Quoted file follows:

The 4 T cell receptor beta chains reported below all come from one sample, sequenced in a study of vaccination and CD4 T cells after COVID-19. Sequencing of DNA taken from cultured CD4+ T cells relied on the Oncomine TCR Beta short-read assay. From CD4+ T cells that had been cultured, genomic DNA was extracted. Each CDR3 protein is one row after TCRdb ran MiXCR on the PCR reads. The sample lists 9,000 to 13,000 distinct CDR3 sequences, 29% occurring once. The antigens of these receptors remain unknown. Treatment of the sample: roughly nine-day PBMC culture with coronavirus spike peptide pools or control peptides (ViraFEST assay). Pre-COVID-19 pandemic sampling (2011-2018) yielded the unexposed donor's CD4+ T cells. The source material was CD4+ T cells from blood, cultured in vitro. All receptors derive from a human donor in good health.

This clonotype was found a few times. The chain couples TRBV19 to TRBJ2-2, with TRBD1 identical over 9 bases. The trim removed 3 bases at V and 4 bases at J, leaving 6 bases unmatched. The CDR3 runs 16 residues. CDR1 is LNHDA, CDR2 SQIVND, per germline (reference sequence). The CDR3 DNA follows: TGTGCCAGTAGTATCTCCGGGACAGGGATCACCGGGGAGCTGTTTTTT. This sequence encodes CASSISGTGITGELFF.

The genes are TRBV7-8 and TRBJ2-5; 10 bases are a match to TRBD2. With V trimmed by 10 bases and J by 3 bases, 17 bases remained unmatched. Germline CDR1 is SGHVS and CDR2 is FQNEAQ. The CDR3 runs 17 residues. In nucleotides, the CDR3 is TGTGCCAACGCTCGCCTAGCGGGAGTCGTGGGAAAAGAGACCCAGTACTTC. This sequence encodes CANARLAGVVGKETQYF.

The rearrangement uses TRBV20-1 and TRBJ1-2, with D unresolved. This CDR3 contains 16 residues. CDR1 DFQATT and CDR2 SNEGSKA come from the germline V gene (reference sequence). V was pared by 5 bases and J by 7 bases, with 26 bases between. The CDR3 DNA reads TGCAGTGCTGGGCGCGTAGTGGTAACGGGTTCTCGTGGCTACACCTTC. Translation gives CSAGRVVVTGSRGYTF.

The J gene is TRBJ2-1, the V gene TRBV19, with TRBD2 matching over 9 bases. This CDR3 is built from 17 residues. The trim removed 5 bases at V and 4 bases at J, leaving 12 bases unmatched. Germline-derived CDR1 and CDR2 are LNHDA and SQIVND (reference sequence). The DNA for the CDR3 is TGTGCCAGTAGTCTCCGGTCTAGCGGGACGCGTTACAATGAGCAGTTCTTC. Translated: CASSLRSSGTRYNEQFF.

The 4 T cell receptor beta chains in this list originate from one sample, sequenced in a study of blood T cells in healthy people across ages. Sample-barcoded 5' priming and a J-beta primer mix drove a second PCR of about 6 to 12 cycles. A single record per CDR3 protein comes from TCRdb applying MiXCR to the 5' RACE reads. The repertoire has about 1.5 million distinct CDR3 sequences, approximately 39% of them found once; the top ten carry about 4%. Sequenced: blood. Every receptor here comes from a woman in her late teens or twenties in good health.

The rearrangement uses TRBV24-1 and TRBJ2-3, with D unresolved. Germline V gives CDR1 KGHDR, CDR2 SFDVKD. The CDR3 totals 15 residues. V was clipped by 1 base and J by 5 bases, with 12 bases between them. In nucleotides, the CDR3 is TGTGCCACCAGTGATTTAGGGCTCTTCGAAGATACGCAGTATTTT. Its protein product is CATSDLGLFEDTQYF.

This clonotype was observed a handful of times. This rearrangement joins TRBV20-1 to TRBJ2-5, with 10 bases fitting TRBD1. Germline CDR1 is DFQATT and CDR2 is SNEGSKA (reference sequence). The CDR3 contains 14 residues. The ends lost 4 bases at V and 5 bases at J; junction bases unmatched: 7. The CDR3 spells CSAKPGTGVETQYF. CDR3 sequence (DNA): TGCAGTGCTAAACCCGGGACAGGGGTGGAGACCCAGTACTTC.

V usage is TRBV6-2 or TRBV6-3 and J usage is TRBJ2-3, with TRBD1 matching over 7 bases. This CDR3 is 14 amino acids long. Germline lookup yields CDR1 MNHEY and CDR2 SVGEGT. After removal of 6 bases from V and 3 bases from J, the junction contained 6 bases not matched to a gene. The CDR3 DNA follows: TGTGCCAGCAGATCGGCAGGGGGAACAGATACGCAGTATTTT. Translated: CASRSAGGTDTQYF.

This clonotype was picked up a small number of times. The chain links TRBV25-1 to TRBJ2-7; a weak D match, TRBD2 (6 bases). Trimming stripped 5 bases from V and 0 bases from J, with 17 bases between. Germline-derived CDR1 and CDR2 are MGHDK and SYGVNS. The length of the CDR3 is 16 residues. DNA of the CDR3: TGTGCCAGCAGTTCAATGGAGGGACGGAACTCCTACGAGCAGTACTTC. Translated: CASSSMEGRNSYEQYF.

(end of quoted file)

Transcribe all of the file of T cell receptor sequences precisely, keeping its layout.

The 4 T cell receptor beta chains reported below all come from one sample, sequenced in a study of vaccination and CD4 T cells after COVID-19. Sequencing of DNA taken from cultured CD4+ T cells relied on the Oncomine TCR Beta short-read assay. From CD4+ T cells that had been cultured, genomic DNA was extracted. Each CDR3 protein is one row after TCRdb ran MiXCR on the PCR reads. The sample lists 9,000 to 13,000 distinct CDR3 sequences, 29% occurring once. The antigens of these receptors remain unknown. Treatment of the sample: roughly nine-day PBMC culture with coronavirus spike peptide pools or control peptides (ViraFEST assay). Pre-COVID-19 pandemic sampling (2011-2018) yielded the unexposed donor's CD4+ T cells. The source material was CD4+ T cells from blood, cultured in vitro. All receptors derive from a human donor in good health.

This clonotype was found a few times. The chain couples TRBV19 to TRBJ2-2, with TRBD1 identical over 9 bases. The trim removed 3 bases at V and 4 bases at J, leaving 6 bases unmatched. The CDR3 runs 16 residues. CDR1 is LNHDA, CDR2 SQIVND, per germline (reference sequence). The CDR3 DNA follows: TGTGCCAGTAGTATCTCCGGGACAGGGATCACCGGGGAGCTGTTTTTT. This sequence encodes CASSISGTGITGELFF.

The genes are TRBV7-8 and TRBJ2-5; 10 bases are a match to TRBD2. With V trimmed by 10 bases and J by 3 bases, 17 bases remained unmatched. Germline CDR1 is SGHVS and CDR2 is FQNEAQ. The CDR3 runs 17 residues. In nucleotides, the CDR3 is TGTGCCAACGCTCGCCTAGCGGGAGTCGTGGGAAAAGAGACCCAGTACTTC. This sequence encodes CANARLAGVVGKETQYF.

The rearrangement uses TRBV20-1 and TRBJ1-2, with D unresolved. This CDR3 contains 16 residues. CDR1 DFQATT and CDR2 SNEGSKA come from the germline V gene (reference sequence). V was pared by 5 bases and J by 7 bases, with 26 bases between. The CDR3 DNA reads TGCAGTGCTGGGCGCGTAGTGGTAACGGGTTCTCGTGGCTACACCTTC. Translation gives CSAGRVVVTGSRGYTF.

The J gene is TRBJ2-1, the V gene TRBV19, with TRBD2 matching over 9 bases. This CDR3 is built from 17 residues. The trim removed 5 bases at V and 4 bases at J, leaving 12 bases unmatched. Germline-derived CDR1 and CDR2 are LNHDA and SQIVND (reference sequence). The DNA for the CDR3 is TGTGCCAGTAGTCTCCGGTCTAGCGGGACGCGTTACAATGAGCAGTTCTTC. Translated: CASSLRSSGTRYNEQFF.

The 4 T cell receptor beta chains in this list originate from one sample, sequenced in a study of blood T cells in healthy people across ages. Sample-barcoded 5' priming and a J-beta primer mix drove a second PCR of about 6 to 12 cycles. A single record per CDR3 protein comes from TCRdb applying MiXCR to the 5' RACE reads. The repertoire has about 1.5 million distinct CDR3 sequences, approximately 39% of them found once; the top ten carry about 4%. Sequenced: blood. Every receptor here comes from a woman in her late teens or twenties in good health.

The rearrangement uses TRBV24-1 and TRBJ2-3, with D unresolved. Germline V gives CDR1 KGHDR, CDR2 SFDVKD. The CDR3 totals 15 residues. V was clipped by 1 base and J by 5 bases, with 12 bases between them. In nucleotides, the CDR3 is TGTGCCACCAGTGATTTAGGGCTCTTCGAAGATACGCAGTATTTT. Its protein product is CATSDLGLFEDTQYF.

This clonotype was observed a handful of times. This rearrangement joins TRBV20-1 to TRBJ2-5, with 10 bases fitting TRBD1. Germline CDR1 is DFQATT and CDR2 is SNEGSKA (reference sequence). The CDR3 contains 14 residues. The ends lost 4 bases at V and 5 bases at J; junction bases unmatched: 7. The CDR3 spells CSAKPGTGVETQYF. CDR3 sequence (DNA): TGCAGTGCTAAACCCGGGACAGGGGTGGAGACCCAGTACTTC.

V usage is TRBV6-2 or TRBV6-3 and J usage is TRBJ2-3, with TRBD1 matching over 7 bases. This CDR3 is 14 amino acids long. Germline lookup yields CDR1 MNHEY and CDR2 SVGEGT. After removal of 6 bases from V and 3 bases from J, the junction contained 6 bases not matched to a gene. The CDR3 DNA follows: TGTGCCAGCAGATCGGCAGGGGGAACAGATACGCAGTATTTT. Translated: CASRSAGGTDTQYF.

This clonotype was picked up a small number of times. The chain links TRBV25-1 to TRBJ2-7; a weak D match, TRBD2 (6 bases). Trimming stripped 5 bases from V and 0 bases from J, with 17 bases between. Germline-derived CDR1 and CDR2 are MGHDK and SYGVNS. The length of the CDR3 is 16 residues. DNA of the CDR3: TGTGCCAGCAGTTCAATGGAGGGACGGAACTCCTACGAGCAGTACTTC. Translated: CASSSMEGRNSYEQYF.